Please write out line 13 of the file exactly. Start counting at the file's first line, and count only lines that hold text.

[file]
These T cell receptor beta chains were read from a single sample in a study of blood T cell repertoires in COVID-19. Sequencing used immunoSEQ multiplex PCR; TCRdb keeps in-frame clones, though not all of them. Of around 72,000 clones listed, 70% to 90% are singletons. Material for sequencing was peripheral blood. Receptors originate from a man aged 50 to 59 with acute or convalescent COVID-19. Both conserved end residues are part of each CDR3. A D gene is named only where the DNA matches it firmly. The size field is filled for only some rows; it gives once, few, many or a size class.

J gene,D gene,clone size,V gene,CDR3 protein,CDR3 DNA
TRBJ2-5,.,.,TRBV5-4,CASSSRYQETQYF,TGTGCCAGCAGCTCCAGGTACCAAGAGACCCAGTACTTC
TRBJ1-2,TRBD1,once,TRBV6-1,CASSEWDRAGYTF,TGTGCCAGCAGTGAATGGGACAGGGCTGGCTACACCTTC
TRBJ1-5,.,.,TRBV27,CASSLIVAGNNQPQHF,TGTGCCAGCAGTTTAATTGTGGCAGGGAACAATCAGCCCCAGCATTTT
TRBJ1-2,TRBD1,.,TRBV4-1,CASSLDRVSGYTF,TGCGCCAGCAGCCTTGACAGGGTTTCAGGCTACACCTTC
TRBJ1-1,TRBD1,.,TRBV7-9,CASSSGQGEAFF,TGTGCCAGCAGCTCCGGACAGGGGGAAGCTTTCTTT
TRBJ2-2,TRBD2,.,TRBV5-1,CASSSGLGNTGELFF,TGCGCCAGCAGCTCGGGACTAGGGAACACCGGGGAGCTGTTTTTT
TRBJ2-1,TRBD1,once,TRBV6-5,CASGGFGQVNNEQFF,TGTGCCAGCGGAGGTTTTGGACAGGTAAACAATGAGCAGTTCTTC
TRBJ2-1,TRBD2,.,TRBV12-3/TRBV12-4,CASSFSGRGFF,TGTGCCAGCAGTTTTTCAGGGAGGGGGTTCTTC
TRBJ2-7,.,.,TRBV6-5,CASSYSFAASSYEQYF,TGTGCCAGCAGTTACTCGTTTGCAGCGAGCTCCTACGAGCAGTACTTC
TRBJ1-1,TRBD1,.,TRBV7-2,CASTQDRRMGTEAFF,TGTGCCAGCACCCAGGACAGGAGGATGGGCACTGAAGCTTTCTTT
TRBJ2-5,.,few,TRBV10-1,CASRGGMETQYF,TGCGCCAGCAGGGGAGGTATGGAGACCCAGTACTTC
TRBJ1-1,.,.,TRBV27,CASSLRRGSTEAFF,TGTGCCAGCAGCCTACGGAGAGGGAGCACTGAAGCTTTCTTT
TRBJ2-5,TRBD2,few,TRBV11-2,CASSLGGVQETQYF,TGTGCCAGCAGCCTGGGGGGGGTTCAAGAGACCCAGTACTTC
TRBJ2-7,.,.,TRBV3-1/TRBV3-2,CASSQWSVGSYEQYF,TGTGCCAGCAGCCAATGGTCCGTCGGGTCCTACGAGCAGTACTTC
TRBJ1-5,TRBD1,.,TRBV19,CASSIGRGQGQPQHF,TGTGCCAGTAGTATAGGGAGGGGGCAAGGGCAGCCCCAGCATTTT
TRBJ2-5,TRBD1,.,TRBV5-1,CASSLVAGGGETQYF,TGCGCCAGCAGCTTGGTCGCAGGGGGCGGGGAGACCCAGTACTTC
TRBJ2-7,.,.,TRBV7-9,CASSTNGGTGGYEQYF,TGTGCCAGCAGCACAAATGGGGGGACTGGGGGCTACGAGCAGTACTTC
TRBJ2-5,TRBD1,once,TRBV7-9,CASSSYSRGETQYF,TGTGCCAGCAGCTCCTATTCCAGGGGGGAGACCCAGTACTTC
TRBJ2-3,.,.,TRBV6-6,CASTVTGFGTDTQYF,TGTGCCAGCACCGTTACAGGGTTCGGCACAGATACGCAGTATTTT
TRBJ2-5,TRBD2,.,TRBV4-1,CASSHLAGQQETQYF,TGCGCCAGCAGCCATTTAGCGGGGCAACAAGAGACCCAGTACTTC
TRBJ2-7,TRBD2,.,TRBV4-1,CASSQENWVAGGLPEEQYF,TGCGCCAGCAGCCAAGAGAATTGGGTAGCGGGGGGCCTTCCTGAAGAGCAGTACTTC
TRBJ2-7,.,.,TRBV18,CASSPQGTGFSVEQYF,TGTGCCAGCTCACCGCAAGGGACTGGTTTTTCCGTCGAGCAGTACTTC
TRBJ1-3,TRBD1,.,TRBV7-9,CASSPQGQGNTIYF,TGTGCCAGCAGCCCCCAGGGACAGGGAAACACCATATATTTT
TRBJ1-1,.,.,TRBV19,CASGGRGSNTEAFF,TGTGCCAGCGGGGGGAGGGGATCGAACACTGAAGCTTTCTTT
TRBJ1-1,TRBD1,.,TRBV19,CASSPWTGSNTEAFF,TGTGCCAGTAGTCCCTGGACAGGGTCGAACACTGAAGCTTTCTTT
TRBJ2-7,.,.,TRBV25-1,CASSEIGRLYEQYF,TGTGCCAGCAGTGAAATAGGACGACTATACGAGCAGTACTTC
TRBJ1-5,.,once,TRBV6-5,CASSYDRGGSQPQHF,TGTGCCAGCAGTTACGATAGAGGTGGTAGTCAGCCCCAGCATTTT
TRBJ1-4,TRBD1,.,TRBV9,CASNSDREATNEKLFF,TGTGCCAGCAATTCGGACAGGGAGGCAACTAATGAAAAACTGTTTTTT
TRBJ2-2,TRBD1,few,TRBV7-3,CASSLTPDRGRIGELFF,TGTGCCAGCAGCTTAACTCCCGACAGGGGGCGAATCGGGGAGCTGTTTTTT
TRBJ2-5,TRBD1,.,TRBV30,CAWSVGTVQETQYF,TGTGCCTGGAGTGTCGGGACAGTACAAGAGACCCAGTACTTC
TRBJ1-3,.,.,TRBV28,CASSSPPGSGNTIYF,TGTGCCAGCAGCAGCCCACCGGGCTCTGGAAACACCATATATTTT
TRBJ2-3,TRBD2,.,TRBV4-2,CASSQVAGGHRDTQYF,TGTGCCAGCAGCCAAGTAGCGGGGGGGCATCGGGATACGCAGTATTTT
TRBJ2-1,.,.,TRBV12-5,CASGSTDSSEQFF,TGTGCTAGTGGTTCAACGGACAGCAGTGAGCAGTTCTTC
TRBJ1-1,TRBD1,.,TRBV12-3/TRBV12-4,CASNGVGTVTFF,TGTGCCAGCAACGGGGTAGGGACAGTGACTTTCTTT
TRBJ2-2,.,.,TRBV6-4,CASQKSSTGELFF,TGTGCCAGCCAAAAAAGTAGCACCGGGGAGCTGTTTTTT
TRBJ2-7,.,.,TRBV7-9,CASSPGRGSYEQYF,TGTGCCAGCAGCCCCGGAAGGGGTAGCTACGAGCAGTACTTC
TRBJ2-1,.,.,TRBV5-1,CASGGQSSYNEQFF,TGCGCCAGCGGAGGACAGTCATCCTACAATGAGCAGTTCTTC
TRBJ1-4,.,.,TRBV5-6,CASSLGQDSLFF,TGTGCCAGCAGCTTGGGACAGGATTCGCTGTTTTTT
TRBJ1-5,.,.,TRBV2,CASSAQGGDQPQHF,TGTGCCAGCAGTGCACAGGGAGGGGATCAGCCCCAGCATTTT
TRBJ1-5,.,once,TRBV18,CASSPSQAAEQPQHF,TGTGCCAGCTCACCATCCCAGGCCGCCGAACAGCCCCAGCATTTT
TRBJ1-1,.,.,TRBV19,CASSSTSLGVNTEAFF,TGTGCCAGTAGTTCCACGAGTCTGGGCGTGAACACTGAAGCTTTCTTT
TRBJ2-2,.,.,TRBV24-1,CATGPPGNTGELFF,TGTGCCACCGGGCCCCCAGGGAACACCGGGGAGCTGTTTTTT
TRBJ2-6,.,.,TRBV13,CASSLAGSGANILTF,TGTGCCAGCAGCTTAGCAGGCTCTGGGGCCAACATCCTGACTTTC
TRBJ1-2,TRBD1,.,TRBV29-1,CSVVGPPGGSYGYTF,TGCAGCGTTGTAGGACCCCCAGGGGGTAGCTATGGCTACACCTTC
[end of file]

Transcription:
TRBJ2-5,.,few,TRBV10-1,CASRGGMETQYF,TGCGCCAGCAGGGGAGGTATGGAGACCCAGTACTTC